There can be no argument that the Packers opened this game flat, giving an amped up 2-10 team every reason to believe an upset could be achieved. Rookie tight end Andrew Quarless' first-quarter fumble, along with receiver Greg Jennings' inexplicable mishandling of what would have been a 73-yard touchdown, were the two most obvious examples. I realize most Packers players weren't on the roster the last time the team lost to Detroit, and maybe they thought a victory Sunday was inevitable. But when you're already trailing the division lead by a game and aren't high on the list of NFC wild-card contenders, you can't afford to take anything for granted. For reasons that can't be explained, it sure seemed the Packers did.
With three games remaining, the Packers need to prepare themselves for the real possibility of not making the playoffs. Sure, there are scenarios in which they can either win the NFC North or clinch a wild-card spot, but both would require help from other teams. They could be eliminated from contention for the division title as early as next week if they lose in a difficult game at the New England Patriots, and the Chicago Bears defeat the Minnesota Vikings. We won't jump the gun on analyzing the impact of missing the playoffs, especially considering the crippling list of injuries the Packers have suffered. So we'll just say the Packers have their work cut out for them to avoid serious disappointment.
Just last week, we noted quarterback Aaron Rodgers' running prowess and that he has been mostly smart about avoiding major contact. Sunday was not one of those cases. And in this instance, no one could blame an uncalled blow to the helmet, either. Instead of sliding at the end of his 18-yard run, Rodgers dove forward through two converging defenders. One of them, Lions linebacker Landon Johnson, hit him hard but cleanly on the shoulder as Rodgers fell to the ground. Rodgers' concussion appeared to occur when his helmet bounced off the turf. The most important priority for any quarterback is to be available, not to fight for extra yards at the end of a scramble.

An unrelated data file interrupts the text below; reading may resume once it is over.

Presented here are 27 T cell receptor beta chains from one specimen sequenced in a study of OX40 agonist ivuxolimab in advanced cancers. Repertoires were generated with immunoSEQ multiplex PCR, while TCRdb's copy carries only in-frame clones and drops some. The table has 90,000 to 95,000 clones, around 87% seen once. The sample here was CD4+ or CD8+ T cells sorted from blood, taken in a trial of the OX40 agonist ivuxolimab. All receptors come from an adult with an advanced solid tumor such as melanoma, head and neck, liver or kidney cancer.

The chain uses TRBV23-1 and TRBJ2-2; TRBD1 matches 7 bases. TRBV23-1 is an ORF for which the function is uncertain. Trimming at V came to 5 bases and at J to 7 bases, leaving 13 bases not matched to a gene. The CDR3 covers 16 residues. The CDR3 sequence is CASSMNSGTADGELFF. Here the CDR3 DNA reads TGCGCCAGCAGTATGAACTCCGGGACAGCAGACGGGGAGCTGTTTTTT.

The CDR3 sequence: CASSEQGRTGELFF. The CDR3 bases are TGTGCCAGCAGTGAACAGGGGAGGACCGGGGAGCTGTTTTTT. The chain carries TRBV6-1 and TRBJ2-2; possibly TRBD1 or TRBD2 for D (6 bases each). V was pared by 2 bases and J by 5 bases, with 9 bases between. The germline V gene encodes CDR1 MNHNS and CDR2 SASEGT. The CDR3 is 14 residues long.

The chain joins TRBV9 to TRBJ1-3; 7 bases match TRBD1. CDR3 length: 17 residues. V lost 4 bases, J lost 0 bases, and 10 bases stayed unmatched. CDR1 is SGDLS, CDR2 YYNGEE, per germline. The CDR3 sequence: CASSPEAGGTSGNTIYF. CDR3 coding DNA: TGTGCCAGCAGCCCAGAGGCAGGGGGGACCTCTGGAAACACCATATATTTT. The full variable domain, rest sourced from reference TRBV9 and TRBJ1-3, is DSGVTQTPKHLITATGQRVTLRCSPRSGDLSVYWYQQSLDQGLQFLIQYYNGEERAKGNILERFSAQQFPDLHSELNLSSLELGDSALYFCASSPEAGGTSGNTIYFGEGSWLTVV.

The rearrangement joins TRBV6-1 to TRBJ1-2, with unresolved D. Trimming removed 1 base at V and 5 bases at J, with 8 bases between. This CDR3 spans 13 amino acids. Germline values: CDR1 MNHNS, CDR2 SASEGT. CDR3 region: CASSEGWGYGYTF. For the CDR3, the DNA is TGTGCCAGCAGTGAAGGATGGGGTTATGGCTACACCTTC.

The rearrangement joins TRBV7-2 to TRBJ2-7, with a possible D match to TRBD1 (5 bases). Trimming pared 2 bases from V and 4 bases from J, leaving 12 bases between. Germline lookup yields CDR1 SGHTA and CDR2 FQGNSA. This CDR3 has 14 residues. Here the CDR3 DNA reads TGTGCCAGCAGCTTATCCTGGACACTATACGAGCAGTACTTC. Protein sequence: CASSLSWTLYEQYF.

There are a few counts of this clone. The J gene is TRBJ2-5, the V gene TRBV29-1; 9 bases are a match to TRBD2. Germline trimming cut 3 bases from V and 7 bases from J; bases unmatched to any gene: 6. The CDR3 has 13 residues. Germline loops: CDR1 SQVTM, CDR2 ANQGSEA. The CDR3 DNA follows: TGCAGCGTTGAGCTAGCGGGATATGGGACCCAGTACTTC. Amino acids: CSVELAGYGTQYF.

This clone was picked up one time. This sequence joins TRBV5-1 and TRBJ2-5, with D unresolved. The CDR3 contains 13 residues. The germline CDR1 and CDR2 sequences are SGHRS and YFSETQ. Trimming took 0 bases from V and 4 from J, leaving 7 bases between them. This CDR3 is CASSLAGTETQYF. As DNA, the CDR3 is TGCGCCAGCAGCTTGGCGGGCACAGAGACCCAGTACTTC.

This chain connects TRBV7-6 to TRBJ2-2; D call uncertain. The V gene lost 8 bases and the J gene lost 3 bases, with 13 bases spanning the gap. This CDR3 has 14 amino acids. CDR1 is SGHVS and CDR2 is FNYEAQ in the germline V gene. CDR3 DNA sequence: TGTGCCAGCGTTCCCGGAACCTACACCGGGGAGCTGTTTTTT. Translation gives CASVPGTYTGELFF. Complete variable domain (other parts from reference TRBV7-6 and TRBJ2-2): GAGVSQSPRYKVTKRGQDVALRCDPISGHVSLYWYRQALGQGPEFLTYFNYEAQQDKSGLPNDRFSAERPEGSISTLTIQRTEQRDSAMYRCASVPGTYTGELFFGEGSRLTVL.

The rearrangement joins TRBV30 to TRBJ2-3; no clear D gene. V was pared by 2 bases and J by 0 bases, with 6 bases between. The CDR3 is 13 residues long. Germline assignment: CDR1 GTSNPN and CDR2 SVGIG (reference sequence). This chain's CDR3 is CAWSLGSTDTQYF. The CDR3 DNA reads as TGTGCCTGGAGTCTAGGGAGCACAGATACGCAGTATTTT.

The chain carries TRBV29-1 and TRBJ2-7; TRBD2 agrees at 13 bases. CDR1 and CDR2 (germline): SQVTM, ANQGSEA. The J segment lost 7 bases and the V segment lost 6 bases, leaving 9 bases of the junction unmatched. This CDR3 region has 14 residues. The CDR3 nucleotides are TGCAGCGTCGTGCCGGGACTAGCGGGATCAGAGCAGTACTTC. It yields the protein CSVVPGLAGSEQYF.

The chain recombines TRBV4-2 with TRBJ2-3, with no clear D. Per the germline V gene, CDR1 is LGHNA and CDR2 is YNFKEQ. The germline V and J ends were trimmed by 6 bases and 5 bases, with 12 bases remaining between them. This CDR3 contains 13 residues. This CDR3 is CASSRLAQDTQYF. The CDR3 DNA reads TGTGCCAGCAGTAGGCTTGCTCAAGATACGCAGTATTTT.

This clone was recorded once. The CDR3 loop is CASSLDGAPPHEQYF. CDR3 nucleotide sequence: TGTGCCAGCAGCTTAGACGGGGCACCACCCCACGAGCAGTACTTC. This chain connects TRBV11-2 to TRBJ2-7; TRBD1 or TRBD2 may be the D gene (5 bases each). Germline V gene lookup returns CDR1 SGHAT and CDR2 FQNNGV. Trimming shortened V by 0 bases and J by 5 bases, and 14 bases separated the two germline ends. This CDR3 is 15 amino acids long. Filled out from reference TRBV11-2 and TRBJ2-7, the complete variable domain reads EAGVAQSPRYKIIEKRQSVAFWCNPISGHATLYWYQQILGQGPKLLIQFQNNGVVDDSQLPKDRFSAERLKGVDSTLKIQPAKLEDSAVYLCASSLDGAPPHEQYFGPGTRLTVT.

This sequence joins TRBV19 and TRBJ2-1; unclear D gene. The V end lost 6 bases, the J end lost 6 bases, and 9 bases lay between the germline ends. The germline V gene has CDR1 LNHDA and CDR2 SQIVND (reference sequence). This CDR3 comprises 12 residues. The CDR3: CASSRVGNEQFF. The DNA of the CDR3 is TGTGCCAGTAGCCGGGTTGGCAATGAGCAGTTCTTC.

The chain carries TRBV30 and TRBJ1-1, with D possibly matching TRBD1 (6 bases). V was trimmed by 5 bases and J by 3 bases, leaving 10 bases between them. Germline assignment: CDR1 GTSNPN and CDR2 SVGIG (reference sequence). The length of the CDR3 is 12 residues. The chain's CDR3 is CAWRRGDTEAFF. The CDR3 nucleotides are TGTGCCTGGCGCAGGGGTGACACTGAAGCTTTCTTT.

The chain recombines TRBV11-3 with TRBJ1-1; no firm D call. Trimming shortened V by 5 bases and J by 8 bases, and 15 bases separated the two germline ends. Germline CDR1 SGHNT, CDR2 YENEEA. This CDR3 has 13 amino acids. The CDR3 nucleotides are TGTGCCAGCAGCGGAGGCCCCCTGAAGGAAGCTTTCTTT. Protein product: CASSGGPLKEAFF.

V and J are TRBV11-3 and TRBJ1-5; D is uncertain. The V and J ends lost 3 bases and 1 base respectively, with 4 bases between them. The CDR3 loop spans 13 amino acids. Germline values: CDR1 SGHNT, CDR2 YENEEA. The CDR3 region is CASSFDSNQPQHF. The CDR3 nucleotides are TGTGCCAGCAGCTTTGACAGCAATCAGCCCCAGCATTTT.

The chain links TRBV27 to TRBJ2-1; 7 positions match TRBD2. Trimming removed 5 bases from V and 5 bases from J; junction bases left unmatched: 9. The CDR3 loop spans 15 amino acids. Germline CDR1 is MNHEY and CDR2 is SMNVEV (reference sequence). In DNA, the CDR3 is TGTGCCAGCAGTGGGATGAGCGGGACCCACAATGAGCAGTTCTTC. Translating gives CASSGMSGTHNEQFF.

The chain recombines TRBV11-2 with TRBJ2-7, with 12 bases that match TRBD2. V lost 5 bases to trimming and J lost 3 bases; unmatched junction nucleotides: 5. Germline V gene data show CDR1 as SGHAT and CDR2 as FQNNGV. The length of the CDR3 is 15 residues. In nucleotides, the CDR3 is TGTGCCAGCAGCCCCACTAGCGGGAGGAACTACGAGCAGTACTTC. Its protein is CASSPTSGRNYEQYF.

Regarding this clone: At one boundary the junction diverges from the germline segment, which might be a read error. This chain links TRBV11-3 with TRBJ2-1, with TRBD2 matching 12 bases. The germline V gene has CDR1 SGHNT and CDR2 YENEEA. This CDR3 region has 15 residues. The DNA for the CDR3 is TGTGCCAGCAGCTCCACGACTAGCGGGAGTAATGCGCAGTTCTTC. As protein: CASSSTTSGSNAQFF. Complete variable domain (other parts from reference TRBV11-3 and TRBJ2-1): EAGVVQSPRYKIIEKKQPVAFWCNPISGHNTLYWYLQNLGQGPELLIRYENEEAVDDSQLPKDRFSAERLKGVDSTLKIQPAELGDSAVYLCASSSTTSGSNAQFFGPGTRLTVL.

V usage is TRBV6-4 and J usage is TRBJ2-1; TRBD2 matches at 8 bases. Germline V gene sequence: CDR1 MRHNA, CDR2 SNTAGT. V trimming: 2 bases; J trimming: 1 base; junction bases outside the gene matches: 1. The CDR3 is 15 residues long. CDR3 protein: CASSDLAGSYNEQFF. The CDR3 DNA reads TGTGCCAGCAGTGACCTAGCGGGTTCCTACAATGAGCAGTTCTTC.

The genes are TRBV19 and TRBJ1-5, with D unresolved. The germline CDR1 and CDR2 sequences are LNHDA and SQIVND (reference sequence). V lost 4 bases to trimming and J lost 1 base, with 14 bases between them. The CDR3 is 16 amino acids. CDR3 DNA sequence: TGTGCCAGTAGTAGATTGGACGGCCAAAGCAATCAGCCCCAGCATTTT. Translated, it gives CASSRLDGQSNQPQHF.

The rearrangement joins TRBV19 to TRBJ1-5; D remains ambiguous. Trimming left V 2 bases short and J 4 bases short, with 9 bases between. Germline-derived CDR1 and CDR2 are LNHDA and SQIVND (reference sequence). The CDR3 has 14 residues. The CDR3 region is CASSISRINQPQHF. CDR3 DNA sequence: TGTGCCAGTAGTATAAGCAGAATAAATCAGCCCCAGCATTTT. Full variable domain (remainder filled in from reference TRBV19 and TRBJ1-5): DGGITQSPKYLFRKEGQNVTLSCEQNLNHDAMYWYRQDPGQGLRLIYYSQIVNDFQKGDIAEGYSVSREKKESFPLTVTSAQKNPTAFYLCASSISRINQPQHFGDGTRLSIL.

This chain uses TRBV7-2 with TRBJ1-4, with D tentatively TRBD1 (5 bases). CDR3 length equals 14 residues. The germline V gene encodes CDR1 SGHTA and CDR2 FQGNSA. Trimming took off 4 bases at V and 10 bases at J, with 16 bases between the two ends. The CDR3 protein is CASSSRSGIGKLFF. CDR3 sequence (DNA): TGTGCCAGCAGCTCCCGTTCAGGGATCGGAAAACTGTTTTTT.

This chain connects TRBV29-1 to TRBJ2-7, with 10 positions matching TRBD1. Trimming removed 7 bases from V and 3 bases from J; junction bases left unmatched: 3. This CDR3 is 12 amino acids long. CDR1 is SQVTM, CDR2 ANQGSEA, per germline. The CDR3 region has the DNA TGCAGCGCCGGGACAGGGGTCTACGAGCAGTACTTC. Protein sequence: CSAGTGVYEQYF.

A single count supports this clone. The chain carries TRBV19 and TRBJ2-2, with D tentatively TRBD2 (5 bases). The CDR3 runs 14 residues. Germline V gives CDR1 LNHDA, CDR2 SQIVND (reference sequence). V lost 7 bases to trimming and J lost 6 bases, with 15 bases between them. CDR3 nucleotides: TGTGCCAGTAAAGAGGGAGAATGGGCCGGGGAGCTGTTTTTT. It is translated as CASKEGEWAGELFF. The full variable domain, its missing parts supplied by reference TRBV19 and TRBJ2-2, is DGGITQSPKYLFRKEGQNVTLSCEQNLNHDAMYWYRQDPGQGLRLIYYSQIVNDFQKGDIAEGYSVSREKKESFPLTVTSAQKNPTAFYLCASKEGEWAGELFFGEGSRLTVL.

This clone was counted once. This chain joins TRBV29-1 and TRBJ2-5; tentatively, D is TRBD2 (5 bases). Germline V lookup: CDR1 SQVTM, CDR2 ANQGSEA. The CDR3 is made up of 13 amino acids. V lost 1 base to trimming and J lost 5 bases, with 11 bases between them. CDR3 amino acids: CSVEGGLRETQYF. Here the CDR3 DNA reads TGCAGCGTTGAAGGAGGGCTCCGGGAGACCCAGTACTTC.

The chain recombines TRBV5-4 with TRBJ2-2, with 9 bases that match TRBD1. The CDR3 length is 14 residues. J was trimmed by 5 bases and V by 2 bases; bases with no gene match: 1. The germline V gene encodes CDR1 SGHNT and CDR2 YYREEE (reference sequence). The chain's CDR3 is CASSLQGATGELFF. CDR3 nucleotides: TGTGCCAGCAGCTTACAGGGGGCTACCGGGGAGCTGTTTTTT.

And here is one issue I don't get:
The Packers' offensive line has been pretty stable this season, so it was a little surprising to see it get manhandled by a Lions defensive line that was playing without one starter (defensive end Kyle Vanden Bosch) and another (defensive end Cliff Avril) whose playing time was limited by injury. I realize that left guard Daryn Colledge left with an injury, and that the Packers tried two replacements in Jason Spitz and T.J. Lang. But I think the Packers were still expecting more than 66 rushing yards against an opponent that entered the game with the NFL's No. 25 ranked rush defense. And giving up four sacks, all to Lions backups or injury replacements, was also unexpected.